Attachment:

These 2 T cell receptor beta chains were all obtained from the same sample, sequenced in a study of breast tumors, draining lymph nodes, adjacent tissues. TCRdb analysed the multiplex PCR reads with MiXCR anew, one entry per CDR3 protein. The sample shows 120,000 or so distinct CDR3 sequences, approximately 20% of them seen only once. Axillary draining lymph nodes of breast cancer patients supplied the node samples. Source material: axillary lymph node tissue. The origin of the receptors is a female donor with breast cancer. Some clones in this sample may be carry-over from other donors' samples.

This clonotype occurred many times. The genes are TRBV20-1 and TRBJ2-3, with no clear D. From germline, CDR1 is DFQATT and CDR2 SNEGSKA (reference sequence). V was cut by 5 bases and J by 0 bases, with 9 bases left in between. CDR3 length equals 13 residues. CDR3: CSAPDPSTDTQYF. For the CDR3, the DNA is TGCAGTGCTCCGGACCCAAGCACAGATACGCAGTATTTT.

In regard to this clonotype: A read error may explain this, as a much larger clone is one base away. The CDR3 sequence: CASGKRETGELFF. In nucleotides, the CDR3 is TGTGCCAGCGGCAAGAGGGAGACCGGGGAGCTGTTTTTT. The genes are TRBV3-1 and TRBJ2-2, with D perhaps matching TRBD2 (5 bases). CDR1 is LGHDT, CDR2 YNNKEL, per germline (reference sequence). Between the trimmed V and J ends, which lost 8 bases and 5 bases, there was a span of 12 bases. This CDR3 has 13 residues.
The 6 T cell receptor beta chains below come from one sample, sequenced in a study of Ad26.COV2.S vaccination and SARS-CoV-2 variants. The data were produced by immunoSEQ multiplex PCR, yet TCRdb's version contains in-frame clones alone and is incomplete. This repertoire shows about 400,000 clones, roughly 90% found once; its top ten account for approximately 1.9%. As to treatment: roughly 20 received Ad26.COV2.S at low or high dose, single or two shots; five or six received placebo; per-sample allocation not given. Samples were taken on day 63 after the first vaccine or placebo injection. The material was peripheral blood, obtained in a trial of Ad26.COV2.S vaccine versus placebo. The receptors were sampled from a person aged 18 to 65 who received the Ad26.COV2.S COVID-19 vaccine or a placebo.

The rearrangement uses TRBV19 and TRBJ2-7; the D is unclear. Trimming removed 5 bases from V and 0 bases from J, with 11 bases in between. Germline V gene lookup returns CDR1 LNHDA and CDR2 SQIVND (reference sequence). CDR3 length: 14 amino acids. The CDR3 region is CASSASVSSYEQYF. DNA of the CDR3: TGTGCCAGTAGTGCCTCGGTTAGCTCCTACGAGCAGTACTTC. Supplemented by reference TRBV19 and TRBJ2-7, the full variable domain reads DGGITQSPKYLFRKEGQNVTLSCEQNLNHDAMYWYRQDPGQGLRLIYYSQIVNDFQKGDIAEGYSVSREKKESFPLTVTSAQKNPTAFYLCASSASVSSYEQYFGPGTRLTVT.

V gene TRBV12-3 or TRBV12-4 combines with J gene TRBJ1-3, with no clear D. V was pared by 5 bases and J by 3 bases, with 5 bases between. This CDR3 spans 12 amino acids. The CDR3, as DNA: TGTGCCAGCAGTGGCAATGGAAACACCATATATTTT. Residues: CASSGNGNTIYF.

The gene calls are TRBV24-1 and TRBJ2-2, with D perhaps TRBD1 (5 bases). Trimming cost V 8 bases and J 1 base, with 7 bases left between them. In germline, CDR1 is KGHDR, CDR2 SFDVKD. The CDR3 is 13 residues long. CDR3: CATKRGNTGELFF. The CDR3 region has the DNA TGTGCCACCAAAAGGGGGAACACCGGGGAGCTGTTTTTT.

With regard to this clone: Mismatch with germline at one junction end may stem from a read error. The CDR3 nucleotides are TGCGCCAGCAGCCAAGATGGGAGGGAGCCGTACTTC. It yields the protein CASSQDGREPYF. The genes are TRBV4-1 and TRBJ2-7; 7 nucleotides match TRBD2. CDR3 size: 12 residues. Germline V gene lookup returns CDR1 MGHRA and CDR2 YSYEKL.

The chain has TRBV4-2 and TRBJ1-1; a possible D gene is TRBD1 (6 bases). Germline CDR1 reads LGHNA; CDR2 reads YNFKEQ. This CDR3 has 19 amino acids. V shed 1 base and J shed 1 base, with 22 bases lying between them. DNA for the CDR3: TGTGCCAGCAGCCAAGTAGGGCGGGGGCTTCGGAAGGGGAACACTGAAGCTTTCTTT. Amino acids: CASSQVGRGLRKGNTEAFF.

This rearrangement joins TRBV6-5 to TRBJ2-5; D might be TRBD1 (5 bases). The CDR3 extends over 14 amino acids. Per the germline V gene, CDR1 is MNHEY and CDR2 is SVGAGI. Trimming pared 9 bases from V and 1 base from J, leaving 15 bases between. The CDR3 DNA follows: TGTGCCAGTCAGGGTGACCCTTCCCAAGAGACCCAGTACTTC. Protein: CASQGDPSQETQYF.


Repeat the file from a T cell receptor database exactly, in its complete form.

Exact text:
These 2 T cell receptor beta chains were all obtained from the same sample, sequenced in a study of breast tumors, draining lymph nodes, adjacent tissues. TCRdb analysed the multiplex PCR reads with MiXCR anew, one entry per CDR3 protein. The sample shows 120,000 or so distinct CDR3 sequences, approximately 20% of them seen only once. Axillary draining lymph nodes of breast cancer patients supplied the node samples. Source material: axillary lymph node tissue. The origin of the receptors is a female donor with breast cancer. Some clones in this sample may be carry-over from other donors' samples.

This clonotype occurred many times. The genes are TRBV20-1 and TRBJ2-3, with no clear D. From germline, CDR1 is DFQATT and CDR2 SNEGSKA (reference sequence). V was cut by 5 bases and J by 0 bases, with 9 bases left in between. CDR3 length equals 13 residues. CDR3: CSAPDPSTDTQYF. For the CDR3, the DNA is TGCAGTGCTCCGGACCCAAGCACAGATACGCAGTATTTT.

In regard to this clonotype: A read error may explain this, as a much larger clone is one base away. The CDR3 sequence: CASGKRETGELFF. In nucleotides, the CDR3 is TGTGCCAGCGGCAAGAGGGAGACCGGGGAGCTGTTTTTT. The genes are TRBV3-1 and TRBJ2-2, with D perhaps matching TRBD2 (5 bases). CDR1 is LGHDT, CDR2 YNNKEL, per germline (reference sequence). Between the trimmed V and J ends, which lost 8 bases and 5 bases, there was a span of 12 bases. This CDR3 has 13 residues.
The 6 T cell receptor beta chains below come from one sample, sequenced in a study of Ad26.COV2.S vaccination and SARS-CoV-2 variants. The data were produced by immunoSEQ multiplex PCR, yet TCRdb's version contains in-frame clones alone and is incomplete. This repertoire shows about 400,000 clones, roughly 90% found once; its top ten account for approximately 1.9%. As to treatment: roughly 20 received Ad26.COV2.S at low or high dose, single or two shots; five or six received placebo; per-sample allocation not given. Samples were taken on day 63 after the first vaccine or placebo injection. The material was peripheral blood, obtained in a trial of Ad26.COV2.S vaccine versus placebo. The receptors were sampled from a person aged 18 to 65 who received the Ad26.COV2.S COVID-19 vaccine or a placebo.

The rearrangement uses TRBV19 and TRBJ2-7; the D is unclear. Trimming removed 5 bases from V and 0 bases from J, with 11 bases in between. Germline V gene lookup returns CDR1 LNHDA and CDR2 SQIVND (reference sequence). CDR3 length: 14 amino acids. The CDR3 region is CASSASVSSYEQYF. DNA of the CDR3: TGTGCCAGTAGTGCCTCGGTTAGCTCCTACGAGCAGTACTTC. Supplemented by reference TRBV19 and TRBJ2-7, the full variable domain reads DGGITQSPKYLFRKEGQNVTLSCEQNLNHDAMYWYRQDPGQGLRLIYYSQIVNDFQKGDIAEGYSVSREKKESFPLTVTSAQKNPTAFYLCASSASVSSYEQYFGPGTRLTVT.

V gene TRBV12-3 or TRBV12-4 combines with J gene TRBJ1-3, with no clear D. V was pared by 5 bases and J by 3 bases, with 5 bases between. This CDR3 spans 12 amino acids. The CDR3, as DNA: TGTGCCAGCAGTGGCAATGGAAACACCATATATTTT. Residues: CASSGNGNTIYF.

The gene calls are TRBV24-1 and TRBJ2-2, with D perhaps TRBD1 (5 bases). Trimming cost V 8 bases and J 1 base, with 7 bases left between them. In germline, CDR1 is KGHDR, CDR2 SFDVKD. The CDR3 is 13 residues long. CDR3: CATKRGNTGELFF. The CDR3 region has the DNA TGTGCCACCAAAAGGGGGAACACCGGGGAGCTGTTTTTT.

With regard to this clone: Mismatch with germline at one junction end may stem from a read error. The CDR3 nucleotides are TGCGCCAGCAGCCAAGATGGGAGGGAGCCGTACTTC. It yields the protein CASSQDGREPYF. The genes are TRBV4-1 and TRBJ2-7; 7 nucleotides match TRBD2. CDR3 size: 12 residues. Germline V gene lookup returns CDR1 MGHRA and CDR2 YSYEKL.

The chain has TRBV4-2 and TRBJ1-1; a possible D gene is TRBD1 (6 bases). Germline CDR1 reads LGHNA; CDR2 reads YNFKEQ. This CDR3 has 19 amino acids. V shed 1 base and J shed 1 base, with 22 bases lying between them. DNA for the CDR3: TGTGCCAGCAGCCAAGTAGGGCGGGGGCTTCGGAAGGGGAACACTGAAGCTTTCTTT. Amino acids: CASSQVGRGLRKGNTEAFF.

This rearrangement joins TRBV6-5 to TRBJ2-5; D might be TRBD1 (5 bases). The CDR3 extends over 14 amino acids. Per the germline V gene, CDR1 is MNHEY and CDR2 is SVGAGI. Trimming pared 9 bases from V and 1 base from J, leaving 15 bases between. The CDR3 DNA follows: TGTGCCAGTCAGGGTGACCCTTCCCAAGAGACCCAGTACTTC. Protein: CASQGDPSQETQYF.